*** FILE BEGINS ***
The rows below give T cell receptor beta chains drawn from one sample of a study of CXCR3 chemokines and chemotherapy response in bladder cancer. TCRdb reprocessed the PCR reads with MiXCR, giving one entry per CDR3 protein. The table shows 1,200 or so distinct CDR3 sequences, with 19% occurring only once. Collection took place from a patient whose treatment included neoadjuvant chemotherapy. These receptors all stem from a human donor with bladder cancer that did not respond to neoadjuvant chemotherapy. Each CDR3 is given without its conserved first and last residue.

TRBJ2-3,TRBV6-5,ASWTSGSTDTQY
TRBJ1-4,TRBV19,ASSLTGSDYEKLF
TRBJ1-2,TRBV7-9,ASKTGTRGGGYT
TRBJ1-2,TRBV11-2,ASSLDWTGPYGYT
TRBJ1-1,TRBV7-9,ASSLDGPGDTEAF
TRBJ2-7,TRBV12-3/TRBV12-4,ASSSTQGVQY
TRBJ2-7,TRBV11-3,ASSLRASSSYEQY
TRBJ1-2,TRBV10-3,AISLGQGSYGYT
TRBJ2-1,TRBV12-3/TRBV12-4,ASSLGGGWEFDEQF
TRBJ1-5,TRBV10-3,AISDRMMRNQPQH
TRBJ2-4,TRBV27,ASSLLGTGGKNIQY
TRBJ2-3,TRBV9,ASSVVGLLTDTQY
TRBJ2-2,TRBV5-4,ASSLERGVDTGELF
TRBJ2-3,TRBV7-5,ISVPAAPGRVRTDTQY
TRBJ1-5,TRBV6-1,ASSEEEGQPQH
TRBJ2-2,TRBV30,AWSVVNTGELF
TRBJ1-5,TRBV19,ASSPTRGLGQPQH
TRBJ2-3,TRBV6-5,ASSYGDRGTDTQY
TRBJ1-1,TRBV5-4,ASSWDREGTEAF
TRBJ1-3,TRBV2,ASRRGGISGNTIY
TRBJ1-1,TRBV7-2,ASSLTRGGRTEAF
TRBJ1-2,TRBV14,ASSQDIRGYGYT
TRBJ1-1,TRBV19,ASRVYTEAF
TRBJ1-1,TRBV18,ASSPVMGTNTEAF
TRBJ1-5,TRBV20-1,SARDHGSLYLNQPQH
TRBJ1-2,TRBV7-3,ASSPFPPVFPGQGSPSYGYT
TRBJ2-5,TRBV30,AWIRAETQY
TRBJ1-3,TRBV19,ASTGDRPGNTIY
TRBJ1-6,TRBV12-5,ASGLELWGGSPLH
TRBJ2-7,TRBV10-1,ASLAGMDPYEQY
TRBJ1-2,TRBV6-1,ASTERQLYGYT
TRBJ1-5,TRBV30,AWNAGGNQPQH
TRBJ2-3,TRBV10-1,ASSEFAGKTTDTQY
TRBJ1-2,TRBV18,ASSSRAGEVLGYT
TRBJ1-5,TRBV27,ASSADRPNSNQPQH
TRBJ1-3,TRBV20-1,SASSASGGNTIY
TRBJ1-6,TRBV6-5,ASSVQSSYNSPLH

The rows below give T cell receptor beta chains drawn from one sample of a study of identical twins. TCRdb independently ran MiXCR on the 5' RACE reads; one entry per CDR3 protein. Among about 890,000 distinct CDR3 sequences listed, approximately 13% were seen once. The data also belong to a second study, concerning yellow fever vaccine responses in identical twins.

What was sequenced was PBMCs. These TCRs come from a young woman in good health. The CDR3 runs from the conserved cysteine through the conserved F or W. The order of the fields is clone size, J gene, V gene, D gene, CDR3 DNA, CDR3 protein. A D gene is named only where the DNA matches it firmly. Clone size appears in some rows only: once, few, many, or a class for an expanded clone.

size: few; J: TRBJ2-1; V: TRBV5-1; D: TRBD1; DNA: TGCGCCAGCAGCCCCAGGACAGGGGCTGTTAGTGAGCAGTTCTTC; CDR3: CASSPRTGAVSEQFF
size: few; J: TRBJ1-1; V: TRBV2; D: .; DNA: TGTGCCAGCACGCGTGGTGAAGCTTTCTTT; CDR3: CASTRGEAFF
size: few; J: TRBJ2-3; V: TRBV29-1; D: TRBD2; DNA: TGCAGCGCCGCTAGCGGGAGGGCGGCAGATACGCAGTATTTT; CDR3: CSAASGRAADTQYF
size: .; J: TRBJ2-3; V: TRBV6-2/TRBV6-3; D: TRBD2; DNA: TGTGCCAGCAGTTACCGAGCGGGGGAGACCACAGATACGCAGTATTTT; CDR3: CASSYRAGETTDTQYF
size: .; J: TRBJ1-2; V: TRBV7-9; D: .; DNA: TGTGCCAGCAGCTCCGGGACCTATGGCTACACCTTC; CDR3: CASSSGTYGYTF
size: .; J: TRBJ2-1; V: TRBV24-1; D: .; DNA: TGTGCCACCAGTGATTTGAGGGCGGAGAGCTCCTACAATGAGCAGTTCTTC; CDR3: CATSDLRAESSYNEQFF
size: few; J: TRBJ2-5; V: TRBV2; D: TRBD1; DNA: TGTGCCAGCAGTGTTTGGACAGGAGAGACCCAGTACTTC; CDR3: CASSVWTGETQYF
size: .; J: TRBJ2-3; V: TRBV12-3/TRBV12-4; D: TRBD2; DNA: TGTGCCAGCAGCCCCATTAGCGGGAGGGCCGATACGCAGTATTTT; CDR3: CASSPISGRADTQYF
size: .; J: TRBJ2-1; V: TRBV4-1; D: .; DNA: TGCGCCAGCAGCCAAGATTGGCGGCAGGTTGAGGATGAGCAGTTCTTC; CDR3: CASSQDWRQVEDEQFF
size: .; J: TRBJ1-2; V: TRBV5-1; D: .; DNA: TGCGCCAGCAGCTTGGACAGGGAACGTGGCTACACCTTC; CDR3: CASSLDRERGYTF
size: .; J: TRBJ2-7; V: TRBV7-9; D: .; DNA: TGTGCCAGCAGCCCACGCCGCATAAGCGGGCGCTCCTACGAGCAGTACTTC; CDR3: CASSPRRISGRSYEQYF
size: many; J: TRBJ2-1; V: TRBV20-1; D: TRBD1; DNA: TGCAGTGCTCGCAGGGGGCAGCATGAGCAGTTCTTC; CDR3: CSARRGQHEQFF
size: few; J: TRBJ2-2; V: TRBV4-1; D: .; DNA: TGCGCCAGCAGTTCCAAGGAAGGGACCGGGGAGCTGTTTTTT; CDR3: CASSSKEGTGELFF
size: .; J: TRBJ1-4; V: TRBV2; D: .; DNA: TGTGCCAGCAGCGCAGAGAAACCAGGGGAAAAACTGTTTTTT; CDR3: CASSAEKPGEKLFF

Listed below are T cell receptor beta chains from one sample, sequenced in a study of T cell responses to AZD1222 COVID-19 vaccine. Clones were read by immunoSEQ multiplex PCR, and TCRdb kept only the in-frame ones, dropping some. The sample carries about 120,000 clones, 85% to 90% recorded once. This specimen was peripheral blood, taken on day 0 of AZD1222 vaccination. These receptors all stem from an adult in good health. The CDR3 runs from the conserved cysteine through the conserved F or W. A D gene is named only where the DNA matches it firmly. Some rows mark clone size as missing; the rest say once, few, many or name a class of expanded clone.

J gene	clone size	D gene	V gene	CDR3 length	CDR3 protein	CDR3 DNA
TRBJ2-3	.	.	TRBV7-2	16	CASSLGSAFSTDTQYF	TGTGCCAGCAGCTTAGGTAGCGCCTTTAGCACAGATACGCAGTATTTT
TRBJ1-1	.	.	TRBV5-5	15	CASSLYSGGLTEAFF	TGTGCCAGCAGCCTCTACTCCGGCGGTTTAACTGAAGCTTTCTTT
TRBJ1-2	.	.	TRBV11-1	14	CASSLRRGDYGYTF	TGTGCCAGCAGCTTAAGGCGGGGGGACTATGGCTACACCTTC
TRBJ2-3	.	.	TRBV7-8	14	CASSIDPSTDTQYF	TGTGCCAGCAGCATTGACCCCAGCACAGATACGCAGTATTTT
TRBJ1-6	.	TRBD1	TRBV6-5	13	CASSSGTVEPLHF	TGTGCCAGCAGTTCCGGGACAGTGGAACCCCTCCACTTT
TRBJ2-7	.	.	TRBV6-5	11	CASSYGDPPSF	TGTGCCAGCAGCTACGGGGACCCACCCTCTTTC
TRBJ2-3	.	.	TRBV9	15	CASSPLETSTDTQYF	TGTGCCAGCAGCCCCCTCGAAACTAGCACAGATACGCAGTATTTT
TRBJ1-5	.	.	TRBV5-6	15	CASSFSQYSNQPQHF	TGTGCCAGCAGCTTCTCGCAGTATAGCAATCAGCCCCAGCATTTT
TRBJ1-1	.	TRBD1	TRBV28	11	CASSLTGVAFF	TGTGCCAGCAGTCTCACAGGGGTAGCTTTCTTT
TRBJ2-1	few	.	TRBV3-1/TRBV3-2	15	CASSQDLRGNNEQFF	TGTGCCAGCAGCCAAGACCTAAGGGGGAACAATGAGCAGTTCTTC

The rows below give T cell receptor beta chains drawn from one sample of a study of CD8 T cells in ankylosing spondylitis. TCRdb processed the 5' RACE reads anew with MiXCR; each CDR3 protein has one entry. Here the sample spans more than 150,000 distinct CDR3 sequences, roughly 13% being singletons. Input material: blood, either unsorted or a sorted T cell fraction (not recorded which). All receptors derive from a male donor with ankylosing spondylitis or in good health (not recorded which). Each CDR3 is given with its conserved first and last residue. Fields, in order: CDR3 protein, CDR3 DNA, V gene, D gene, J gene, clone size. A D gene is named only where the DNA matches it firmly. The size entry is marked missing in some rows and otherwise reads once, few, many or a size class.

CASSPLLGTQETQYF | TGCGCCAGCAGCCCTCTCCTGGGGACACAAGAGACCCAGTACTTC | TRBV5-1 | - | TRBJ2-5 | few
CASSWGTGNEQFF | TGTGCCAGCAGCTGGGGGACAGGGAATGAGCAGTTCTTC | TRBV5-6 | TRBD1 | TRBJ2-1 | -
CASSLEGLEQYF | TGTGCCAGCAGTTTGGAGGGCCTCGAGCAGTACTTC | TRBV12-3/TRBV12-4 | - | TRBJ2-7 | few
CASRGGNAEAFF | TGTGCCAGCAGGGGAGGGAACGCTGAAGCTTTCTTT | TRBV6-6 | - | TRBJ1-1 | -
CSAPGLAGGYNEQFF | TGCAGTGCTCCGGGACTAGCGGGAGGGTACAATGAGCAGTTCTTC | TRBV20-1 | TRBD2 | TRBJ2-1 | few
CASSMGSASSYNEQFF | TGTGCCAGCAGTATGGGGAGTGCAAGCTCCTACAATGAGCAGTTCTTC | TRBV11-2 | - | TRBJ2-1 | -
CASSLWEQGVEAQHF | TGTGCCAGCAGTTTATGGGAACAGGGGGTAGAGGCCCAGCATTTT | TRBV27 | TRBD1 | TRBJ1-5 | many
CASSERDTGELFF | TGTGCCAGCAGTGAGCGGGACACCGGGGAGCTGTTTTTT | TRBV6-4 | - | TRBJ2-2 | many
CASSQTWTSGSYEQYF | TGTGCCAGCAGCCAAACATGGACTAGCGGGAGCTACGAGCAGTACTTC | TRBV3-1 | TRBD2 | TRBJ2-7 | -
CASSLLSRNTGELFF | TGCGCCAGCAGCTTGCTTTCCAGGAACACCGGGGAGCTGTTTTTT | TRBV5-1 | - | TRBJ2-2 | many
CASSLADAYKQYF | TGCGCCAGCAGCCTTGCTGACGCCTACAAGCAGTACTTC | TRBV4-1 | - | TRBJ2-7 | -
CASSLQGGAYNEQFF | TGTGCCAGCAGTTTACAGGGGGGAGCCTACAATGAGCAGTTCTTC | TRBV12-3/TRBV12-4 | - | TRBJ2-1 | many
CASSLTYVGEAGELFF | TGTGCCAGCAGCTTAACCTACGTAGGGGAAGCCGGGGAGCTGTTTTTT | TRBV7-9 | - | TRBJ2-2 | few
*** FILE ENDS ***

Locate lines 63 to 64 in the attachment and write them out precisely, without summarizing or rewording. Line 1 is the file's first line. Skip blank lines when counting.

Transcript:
TRBJ2-3	.	.	TRBV9	15	CASSPLETSTDTQYF	TGTGCCAGCAGCCCCCTCGAAACTAGCACAGATACGCAGTATTTT
TRBJ1-5	.	.	TRBV5-6	15	CASSFSQYSNQPQHF	TGTGCCAGCAGCTTCTCGCAGTATAGCAATCAGCCCCAGCATTTT